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AGU期刊一周Research Spotlight
AGU期刊一周Research Spotlight (Jul 6~Jul 12, 2018)
时间:2018年07月13日 10:19来源: 点击数:

I.Climate Change

1.Effects of Acid Rain, Climate Change on Freshwater Lakes

New England lakes weathered years of acid rain. A new study tracks how they are faring after 30 years of regulation and how climate change factors into the equation.

https://eos.org/research-spotlights/effects-of-acid-rain-climate-change-on-freshwater-lakes

2.Tiny Algae May Have Prompted a Mass Extinction

Dead algae sinking to the ocean floor may have sequestered carbon 445 million years ago, triggering the glaciation that accompanied the Late Ordovician mass extinction.

https://eos.org/articles/tiny-algae-may-have-prompted-a-mass-extinction

II.Science Policy & Funding

1.Environmentalists Are Glad Pruitt Is Out but Worry Whats Next

With Scott Pruitt’s resignation, EPA deputy administrator Andrew Wheeler, a former coal lobbyist, takes charge and is likely to continue the same deregulation and antienvironment policies.

https://eos.org/articles/environmentalists-are-glad-pruitt-is-out-but-worry-whats-next

III.Ocean Sciences

1.Exploring the Interplay Between Ocean Eddies and the Atmosphere

Ocean Mesoscale Eddy Interactions with the Atmosphere: A CLIVAR Workshop; Portland, Oregon, 17–18 February 2018

https://eos.org/meeting-reports/exploring-the-interplay-between-ocean-eddies-and-the-atmosphere

IV.Natural Hazards

1.The Challenges of Global Flood Hazard Mapping and Prediction

A new book presents the latest tools in remote sensing technologies and modeling approaches for addressing challenges and meeting future needs in global flood hazard mapping and prediction.

https://eos.org/editors-vox/the-challenges-of-global-flood-hazard-mapping-and-prediction

V.Planetary Sciences

1.Tracing the Steps of Hydrothermal Activity in Hrad Vallis, Mars

Conditions that formed Amazonian age valleys may have been hospitable to microbial life.

https://eos.org/research-spotlights/tracing-the-steps-of-hydrothermal-activity-in-hrad-vallis-mars

VI.Education

1.Connecting Students and Mentors Through Local Research Hubs

An online database can help connect prospective student researchers with university faculty members and collaborative projects that need their help. Could this model work at your university?

https://eos.org/project-updates/connecting-students-and-mentors-through-local-research-hubs

VII.Geophysical Research Letters

1.Assessing the presenceof discontinuities in the ocean color satellite record and their effects on chlorophyll trends and their uncertainties

Ocean color sensors are crucial for understanding global phytoplankton dynamics. However, the limited life spans of sensors make multi‐sensor datasets necessary for estimating long‐term trends. Discontinuities may be introduced when merging data between sensors, potentially affecting trend estimates and their uncertainties. We use a Bayesian spatio‐temporal model to investigate the presence of discontinuities and their impacts on estimated chlorophyll trends. The discontinuities considered are the introduction of MERIS, MODIS‐Aqua, and VIIRS, and the termination of Sea WiFS. Discontinuities are detected in ~70 % of regions, affecting trend estimates (~60 % of regions have statistically different trends), and potentially even biasing trend estimates (opposite sign in ~13 % of regions). Considering a single discontinuity increases trend uncertainty by an average of 0.20%yr‐1 (0.59%yr‐1 for two discontinuities). This difference in trend magnitude and uncertainty highlights the importance of minimizing discontinuities in multi‐sensor records and taking into account discontinuities when analyzing trends.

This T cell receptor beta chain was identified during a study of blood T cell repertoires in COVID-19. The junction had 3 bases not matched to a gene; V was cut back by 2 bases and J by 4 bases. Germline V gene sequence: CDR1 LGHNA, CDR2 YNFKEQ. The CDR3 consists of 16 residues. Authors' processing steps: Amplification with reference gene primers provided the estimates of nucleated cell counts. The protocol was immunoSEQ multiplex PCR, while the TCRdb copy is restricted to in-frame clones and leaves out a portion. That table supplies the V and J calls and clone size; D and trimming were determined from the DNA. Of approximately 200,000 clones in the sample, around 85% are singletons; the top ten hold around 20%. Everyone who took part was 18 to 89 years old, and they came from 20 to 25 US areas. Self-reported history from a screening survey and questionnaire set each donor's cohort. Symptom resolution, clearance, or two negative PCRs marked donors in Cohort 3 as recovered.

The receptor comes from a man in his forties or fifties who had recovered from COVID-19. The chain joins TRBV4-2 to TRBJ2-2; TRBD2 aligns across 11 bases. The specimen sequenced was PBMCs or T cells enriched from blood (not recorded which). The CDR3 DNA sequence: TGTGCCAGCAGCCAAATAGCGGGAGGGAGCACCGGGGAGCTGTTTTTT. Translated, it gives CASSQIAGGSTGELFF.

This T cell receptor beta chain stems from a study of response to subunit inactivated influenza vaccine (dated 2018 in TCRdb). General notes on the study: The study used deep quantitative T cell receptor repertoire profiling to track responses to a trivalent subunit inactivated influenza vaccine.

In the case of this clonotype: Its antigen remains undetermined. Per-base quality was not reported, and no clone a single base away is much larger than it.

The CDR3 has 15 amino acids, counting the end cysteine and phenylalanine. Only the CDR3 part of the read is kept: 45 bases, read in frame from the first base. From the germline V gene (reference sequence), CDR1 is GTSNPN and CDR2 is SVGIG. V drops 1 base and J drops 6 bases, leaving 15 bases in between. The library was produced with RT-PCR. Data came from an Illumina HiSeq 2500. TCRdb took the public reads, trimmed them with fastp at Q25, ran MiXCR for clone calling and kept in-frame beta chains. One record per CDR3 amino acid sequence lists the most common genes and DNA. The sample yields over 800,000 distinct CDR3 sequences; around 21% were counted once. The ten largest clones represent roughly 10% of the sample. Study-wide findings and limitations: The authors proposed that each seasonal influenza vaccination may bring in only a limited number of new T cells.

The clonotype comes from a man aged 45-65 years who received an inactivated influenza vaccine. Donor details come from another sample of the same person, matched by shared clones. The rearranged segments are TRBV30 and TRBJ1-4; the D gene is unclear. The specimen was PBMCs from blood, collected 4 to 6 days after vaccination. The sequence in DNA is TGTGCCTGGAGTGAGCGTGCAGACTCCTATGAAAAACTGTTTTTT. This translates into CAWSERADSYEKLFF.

https://agupubs.onlinelibrary.wiley.com/doi/abs/10.1029/2017GL076928

2.Coastal Sulfur Plumes off Peru during El Ni?o, La Ni?a and Neutral Phases

For the first time, the impact of the El Ni?o‐Southern Oscillation (ENSO) on the surface sulfur plumes off the Peruvian upwelling system has been studied. The investigations demonstrated a strong correlation between the ENSO and the sulfur plumes in the coastal areas of Callao and Pisco. During the El Ni?o phases, the sulfur plumes disappeared almost completely because of equatorial remotely forced oxygenation episodes. The La Ni?a events were associated with strong oxygen deficiency over the Peruvian shelf, supporting the formation of hydrogen sulfide and, consequently, the occurrence of sulfur plumes. This impact was smaller at Callao, because the La Ni?a phases in this coastal area were interrupted by weak oxygenation events. During the neutral phases, oxygen‐poor waters were also present in the Peruvian shelf areas, promoting the large size of sulfur plumes. However, they were not forced by the remotely driven processes resulting from ENSO phenomena.